Persistence and consistency are key to the vaccination message of black pastoralists
Black churches like the ones we lead have sought to use the power of the pulpit to ensure vaccine safety and fight disinformation.
The black church has always been the foundation and strength of the black community. Our mission is twofold – to support both spiritual and social salvation. Our members trust the voice of their pastor. They believe that when we issue a call to action, it will advance our lives and our community in meaningful ways. In this case, social salvation means vaccination.
When COVID-19 first hit, there was an accessibility issue for black and brown communities. We are actively engaged in learning more about this deadly disease and in facilitating screening and vaccination efforts to protect our parishioners and neighbors.
Our members see their churches as safe places where they can visit their religious leaders and get their questions answered by someone they trust. We also recognize that it is primarily the older generations who attend church in person. However, we see parents in their 40s and 50s with school-aged children. Our congregations play an important role because they are the main sources of information for their children, nieces, nephews and grandchildren.
We have hosted COVID-19 testing and immunization events in church halls and parking lots statewide that have drawn people of all races, faiths and ages. Likewise, we have coordinated events at businesses, beauty salons, barbershops, back home from Delaware State University, the Modern Maturity Center, and anywhere we can find a voluntary partner and clearance. .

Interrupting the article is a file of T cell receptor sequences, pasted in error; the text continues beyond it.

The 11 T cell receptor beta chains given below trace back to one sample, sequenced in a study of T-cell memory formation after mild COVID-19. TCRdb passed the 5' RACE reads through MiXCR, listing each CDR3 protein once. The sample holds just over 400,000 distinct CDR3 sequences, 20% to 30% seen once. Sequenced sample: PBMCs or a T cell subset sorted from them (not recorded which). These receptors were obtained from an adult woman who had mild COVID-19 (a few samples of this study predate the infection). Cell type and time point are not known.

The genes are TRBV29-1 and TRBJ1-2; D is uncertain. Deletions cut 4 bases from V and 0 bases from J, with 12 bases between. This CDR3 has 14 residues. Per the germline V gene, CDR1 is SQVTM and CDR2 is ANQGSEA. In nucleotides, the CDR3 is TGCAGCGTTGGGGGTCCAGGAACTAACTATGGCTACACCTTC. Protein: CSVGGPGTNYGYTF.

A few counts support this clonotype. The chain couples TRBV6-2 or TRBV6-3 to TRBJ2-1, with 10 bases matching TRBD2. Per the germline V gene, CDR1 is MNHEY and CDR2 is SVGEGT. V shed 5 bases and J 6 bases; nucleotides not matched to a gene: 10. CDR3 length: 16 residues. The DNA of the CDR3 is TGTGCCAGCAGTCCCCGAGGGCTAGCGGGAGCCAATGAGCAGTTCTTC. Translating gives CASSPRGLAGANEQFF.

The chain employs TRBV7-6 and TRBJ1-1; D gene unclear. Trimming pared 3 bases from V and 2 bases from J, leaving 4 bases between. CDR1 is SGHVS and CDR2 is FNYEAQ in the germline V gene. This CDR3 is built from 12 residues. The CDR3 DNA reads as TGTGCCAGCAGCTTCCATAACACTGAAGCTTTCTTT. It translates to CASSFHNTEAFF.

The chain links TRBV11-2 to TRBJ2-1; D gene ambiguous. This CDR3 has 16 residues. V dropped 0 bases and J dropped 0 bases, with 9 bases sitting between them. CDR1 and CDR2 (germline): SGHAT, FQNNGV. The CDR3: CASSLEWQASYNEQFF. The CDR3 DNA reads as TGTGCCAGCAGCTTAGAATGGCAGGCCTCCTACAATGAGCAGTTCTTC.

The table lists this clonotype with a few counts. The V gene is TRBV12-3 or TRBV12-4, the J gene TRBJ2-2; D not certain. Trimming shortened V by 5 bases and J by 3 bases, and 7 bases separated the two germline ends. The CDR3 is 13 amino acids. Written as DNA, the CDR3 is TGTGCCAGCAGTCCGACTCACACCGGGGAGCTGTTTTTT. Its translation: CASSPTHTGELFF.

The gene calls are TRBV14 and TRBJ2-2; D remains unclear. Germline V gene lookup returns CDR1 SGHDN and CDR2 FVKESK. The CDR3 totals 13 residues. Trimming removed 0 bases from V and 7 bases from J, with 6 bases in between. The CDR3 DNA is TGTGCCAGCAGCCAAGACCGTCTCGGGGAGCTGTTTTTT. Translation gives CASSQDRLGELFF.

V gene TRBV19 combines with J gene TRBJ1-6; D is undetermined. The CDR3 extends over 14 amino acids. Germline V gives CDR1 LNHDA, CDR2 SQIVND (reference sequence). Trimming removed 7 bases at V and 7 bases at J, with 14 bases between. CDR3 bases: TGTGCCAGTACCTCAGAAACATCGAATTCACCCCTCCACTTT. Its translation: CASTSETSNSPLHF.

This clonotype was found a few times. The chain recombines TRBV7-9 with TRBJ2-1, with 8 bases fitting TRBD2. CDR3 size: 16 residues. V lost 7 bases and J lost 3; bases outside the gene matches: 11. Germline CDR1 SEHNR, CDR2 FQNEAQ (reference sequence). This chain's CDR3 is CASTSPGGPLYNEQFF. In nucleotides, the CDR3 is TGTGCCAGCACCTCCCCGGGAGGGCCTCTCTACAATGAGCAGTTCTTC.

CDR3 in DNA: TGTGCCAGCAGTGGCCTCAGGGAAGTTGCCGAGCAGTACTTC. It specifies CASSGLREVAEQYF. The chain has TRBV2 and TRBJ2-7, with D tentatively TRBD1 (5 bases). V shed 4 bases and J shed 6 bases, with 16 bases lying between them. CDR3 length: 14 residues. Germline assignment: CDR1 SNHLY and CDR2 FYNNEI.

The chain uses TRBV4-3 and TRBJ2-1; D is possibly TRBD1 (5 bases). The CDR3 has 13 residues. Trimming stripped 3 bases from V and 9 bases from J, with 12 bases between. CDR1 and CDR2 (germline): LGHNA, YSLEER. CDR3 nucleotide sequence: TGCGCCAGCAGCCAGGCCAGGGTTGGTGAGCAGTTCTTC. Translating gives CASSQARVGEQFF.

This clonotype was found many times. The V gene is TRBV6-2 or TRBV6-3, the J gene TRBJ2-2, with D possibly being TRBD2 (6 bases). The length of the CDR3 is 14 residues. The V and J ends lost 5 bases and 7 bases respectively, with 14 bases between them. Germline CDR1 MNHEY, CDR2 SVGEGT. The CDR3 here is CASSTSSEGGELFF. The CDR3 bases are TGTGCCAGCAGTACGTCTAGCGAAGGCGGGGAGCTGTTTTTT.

This is nothing new for black churches. We have a proud tradition of social activism and leadership and leadership from the Chair. The issue of black clergy involvement in immunization campaigns – which is part of the Choose Healthy Life initiative in Delaware – is an issue that can transform our lives. We must present the loudest voice, the smartest voice and the clearest voice to our congregation and our constituent communities.
What do we tell them? We say to our parishioners and neighbors: “Do not wait, do not hesitate, vaccinate! Do it for yourself, your family, your partner / spouse and your children. Do it as an act of love that can save our community. We encourage parents to get vaccinated and encourage them to let their young children get vaccinated as well. We tell them that this virus is killing people, especially African Americans. And we think the only way to eradicate it is to vaccinate people, like we did with measles and polio.
We tell them to get vaccinated because it has been proven to be safe. There is no COVID-19 virus in the vaccine. It will not interfere with your DNA. There is no chip in it. It will not interfere with young women who wish to become pregnant. We don’t guarantee this will prevent you from getting COVID, but if you do get it you won’t have as bad a case as if you weren’t vaccinated.
We’re trying to address the concerns we hear most often, about how quickly the vaccine was developed and the possible side effects. We also argue that the kind of conspiracies we’ve seen in the past were real, but don’t exist about these vaccines. And we are trying to fight the disinformation they see on social media.
Some young people feel invincible; some think they can’t die from COVID. Young people do not believe that the COVID-19 virus affects them the way it does the elderly and the elderly. That is why we must help them understand the fatal failure to accept feelings rather than facts. Their lives and ours depend on it.
Black churches and black pastors – all churches and clergy, in fact – must be persistent and consistent with our messages around this deadly disease. When pastors push this saving information from their pulpits, we can be very persuasive. Our congregations and our beloved Delaware must be open to hearing and implementing these messages. If we can make an impact, then we have accomplished what we are called to do. Keeping quiet is not an option.